Crossing boundaries: Corporate and academic librarians – #SLA2014

I was intrigued to see this session in the SLA conference schedule. I was keen to see if the panel’s experiences of changing sector were similar to my own.

A view of Yaletown, Downtown Vancouver

A view of Yaletown, Downtown Vancouver

I’ve been in my new role as a healthcare librarian for about six months now. Enough time to feel settled and start reflecting on the time passed so far, but short enough that my academic library days are still fresh in mind.

Crossing boundaries: Corporate and academic librarians

Chris Ewing, EWU-JKF Library; Tasha Maddison, University of Saskatchewan; Valerie Tucci, College of New jersey; Jim Van Loon, Wayne State University; Christie Wiley, University of Illinois

This session was a series of individual presentations, in which many of the themes were similar. So these are the key points and advice I found most interesting or useful. The slides are available on the SLA Online Planner.

  • Learning the ropes

Coming in new to a sector is obviously where you feel the differences most keenly. Jim Van Loon pointed out the differences in the workflow and tasks/responsibilities; in the corporate world, they are well-defined and well-documented, whereas in academic libraries they are often loosely structured and changeable, which can be difficult for someone new to the setting.

I’m not sure how fully I agree, as the size of my current library (small) and previous library (large) meant the local induction (small = informal, large = more structured) was sort of the reverse of Jim’s theory.

Jim suggested “process mapping” to determine how things get done, and by who. Enlisting colleagues and mentors for guidance can also help, and you can learn a lot just by watching. Although I have found all of these useful to varying degrees, it is tricky adapting to a new organisational culture which is markedly different to my previous library – more hierarchical, but less formal. Val Tucci also found there is a flatter organisational structure in academic libraries, and felt there is less room for growth. I did ask the panellists for further advice about adapting to a new organisational culture, but unfortunately didn’t get a satisfactory answer – so I welcome any thoughts in the comments.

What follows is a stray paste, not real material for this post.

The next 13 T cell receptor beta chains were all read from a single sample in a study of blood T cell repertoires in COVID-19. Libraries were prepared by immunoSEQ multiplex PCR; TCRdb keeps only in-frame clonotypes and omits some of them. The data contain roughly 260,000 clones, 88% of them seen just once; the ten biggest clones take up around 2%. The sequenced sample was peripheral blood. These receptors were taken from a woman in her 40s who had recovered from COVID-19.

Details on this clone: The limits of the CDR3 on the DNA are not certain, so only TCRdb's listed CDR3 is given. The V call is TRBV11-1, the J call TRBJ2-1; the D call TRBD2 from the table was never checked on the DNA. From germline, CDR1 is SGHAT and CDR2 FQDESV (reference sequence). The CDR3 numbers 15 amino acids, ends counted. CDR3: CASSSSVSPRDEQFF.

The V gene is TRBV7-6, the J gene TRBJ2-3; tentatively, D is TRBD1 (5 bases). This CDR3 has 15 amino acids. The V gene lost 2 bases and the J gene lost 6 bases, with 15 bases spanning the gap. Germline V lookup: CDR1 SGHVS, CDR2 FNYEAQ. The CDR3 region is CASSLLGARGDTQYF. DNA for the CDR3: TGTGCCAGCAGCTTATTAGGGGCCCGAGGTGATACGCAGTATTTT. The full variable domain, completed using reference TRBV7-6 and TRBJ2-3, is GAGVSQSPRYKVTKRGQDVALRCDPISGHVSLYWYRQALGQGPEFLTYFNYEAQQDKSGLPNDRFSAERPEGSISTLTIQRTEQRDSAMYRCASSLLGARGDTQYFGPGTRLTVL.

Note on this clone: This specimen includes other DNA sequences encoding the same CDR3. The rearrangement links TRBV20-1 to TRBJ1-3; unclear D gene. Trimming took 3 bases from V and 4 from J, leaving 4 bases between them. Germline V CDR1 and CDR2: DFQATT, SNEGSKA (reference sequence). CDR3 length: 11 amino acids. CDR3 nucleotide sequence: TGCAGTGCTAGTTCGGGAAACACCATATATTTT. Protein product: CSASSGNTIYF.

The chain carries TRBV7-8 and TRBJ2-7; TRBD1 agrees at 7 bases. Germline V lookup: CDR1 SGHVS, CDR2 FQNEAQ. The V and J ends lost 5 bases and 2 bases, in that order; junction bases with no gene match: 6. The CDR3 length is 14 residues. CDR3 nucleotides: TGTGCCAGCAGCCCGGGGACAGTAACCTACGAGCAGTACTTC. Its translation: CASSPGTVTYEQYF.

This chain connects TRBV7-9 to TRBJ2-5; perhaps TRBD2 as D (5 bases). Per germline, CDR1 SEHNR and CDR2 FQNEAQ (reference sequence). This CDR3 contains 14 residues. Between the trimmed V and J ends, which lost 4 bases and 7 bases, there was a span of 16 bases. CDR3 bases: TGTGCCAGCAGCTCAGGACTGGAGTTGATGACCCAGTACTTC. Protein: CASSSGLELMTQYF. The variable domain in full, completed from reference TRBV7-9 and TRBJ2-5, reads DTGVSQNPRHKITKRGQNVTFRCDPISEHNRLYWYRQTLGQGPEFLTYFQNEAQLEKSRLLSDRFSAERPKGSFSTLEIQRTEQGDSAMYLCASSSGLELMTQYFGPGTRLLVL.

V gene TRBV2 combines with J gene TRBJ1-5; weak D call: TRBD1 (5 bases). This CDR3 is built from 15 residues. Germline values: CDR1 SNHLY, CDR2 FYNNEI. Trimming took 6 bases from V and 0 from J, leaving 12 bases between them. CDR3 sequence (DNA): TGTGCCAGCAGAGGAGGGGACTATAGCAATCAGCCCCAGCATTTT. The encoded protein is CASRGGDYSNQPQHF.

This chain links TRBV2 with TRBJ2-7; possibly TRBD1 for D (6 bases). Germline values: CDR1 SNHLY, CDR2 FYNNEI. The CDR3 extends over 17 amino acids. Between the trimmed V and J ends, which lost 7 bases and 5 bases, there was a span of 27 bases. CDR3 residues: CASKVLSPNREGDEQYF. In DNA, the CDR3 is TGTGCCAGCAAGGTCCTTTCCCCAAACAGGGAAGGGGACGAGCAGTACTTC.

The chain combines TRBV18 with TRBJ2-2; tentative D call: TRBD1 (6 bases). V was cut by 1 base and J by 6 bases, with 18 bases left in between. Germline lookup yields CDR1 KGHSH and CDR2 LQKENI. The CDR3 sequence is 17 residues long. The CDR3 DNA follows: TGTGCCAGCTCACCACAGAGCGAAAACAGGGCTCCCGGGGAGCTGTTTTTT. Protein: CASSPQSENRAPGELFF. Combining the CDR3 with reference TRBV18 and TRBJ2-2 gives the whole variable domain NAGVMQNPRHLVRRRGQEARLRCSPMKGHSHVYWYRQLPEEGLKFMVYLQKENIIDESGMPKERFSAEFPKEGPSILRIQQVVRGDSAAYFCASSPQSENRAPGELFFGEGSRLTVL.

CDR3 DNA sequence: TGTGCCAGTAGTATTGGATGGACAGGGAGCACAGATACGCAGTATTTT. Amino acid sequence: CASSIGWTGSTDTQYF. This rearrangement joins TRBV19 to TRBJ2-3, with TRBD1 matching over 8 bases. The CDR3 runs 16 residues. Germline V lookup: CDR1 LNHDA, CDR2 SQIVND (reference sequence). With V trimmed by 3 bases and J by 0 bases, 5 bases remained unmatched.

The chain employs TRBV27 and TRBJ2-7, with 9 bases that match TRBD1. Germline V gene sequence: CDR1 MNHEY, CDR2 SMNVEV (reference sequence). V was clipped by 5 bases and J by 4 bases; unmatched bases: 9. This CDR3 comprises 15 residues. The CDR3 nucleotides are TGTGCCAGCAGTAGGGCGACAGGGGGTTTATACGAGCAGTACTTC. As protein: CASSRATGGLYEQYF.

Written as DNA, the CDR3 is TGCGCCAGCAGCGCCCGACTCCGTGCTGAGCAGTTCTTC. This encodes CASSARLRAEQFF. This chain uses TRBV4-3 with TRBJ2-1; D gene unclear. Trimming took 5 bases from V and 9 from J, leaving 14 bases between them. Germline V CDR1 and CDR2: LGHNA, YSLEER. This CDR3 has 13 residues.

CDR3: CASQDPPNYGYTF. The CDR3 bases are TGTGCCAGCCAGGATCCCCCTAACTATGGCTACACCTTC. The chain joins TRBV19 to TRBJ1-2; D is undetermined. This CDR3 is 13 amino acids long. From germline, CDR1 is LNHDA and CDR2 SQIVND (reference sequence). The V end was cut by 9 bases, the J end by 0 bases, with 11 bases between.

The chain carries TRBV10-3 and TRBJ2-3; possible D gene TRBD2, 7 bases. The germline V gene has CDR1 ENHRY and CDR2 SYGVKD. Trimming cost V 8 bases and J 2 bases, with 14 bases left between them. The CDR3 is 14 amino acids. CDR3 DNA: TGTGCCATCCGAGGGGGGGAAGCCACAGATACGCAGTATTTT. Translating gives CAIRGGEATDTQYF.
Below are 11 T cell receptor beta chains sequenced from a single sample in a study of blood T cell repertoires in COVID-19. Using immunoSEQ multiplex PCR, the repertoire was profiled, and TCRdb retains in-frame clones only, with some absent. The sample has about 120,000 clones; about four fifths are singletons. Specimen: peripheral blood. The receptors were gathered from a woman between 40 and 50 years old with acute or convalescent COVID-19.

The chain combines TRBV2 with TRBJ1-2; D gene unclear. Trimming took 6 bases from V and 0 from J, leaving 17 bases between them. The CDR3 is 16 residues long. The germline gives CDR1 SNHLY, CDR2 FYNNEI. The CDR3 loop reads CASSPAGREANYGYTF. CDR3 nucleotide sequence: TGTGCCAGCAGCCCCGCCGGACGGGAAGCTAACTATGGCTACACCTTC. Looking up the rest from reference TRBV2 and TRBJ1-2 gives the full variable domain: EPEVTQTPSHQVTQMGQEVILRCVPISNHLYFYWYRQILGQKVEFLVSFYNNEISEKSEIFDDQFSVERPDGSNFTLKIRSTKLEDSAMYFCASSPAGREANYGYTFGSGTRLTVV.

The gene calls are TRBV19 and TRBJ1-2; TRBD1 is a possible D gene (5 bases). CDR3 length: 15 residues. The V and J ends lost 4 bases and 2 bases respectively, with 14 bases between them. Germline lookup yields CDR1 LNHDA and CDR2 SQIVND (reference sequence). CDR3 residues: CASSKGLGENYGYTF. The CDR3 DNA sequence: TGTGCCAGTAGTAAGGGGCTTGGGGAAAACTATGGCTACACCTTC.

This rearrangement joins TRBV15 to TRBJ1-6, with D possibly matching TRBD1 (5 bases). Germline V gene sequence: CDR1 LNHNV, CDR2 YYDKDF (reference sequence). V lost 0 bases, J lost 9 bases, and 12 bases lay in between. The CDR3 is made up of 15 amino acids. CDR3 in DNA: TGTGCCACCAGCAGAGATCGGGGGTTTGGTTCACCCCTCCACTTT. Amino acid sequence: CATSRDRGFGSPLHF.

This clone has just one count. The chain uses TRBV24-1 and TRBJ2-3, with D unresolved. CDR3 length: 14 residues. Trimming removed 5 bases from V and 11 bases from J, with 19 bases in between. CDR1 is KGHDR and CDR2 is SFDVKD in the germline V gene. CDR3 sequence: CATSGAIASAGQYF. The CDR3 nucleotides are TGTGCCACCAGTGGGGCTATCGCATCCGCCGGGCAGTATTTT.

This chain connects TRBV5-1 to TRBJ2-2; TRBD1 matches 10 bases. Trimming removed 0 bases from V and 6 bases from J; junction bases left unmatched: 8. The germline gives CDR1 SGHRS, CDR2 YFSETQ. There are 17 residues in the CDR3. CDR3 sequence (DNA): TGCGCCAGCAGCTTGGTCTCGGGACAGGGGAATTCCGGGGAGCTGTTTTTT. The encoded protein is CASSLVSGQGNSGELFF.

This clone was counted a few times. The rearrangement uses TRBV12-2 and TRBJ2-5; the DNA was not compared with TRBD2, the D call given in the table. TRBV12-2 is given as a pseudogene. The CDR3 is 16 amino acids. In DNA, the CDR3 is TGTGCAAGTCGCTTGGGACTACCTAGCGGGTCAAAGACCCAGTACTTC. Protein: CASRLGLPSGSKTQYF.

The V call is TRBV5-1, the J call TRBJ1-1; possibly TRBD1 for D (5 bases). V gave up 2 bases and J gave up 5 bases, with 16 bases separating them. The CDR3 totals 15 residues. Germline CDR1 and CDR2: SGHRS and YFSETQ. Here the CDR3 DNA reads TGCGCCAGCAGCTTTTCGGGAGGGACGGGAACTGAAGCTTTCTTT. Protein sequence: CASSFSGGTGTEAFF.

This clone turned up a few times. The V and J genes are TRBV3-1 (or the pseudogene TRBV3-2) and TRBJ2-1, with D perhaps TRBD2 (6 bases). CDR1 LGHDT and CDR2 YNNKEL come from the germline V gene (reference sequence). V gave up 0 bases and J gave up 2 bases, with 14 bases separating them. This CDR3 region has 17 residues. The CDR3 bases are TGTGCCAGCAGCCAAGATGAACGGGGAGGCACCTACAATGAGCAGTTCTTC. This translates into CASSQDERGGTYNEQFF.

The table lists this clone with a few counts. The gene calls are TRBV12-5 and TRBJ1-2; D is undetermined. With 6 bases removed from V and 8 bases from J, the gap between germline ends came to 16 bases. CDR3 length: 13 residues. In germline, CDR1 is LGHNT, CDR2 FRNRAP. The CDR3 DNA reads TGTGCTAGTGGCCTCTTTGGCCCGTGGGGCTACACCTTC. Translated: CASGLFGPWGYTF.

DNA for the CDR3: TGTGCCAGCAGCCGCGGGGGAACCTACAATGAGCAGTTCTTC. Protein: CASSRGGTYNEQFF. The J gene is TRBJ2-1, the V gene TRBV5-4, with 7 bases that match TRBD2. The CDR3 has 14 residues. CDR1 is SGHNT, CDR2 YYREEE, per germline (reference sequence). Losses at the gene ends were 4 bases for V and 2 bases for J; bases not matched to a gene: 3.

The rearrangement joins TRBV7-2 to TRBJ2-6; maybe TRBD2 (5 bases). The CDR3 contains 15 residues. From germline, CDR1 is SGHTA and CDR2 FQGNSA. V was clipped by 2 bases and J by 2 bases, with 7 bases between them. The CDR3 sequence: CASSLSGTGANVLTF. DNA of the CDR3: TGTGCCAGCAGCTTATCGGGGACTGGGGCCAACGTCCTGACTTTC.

• “Other duties as assigned”

In a corporate environment, Jim felt information professionals have specialised roles in order to achieve more efficiency. In comparison, academic librarians will have a broad range of duties, for several academic departments, requiring adaptation and new skills.

Again, I’m not convinced it’s this clear-cut (though he did point out every organisation is different), but maybe that’s because I’m not in a corporate library. In my experience, in a large university library there are teams for functions (cataloguing, acquisitions, etc), though staff themselves usually worked in one of these teams but also had a subject-liaison role. In a smaller library, I do ‘a little bit of everything’.

  • Bringing a bit of the corporate sector into the academic library

Tasha Maddison presented on her career story so far. I found Tasha’s talk the most interesting and personable. She spoke about applying her experience in a corporate firm (EBSCO) to her current work as an academic librarian.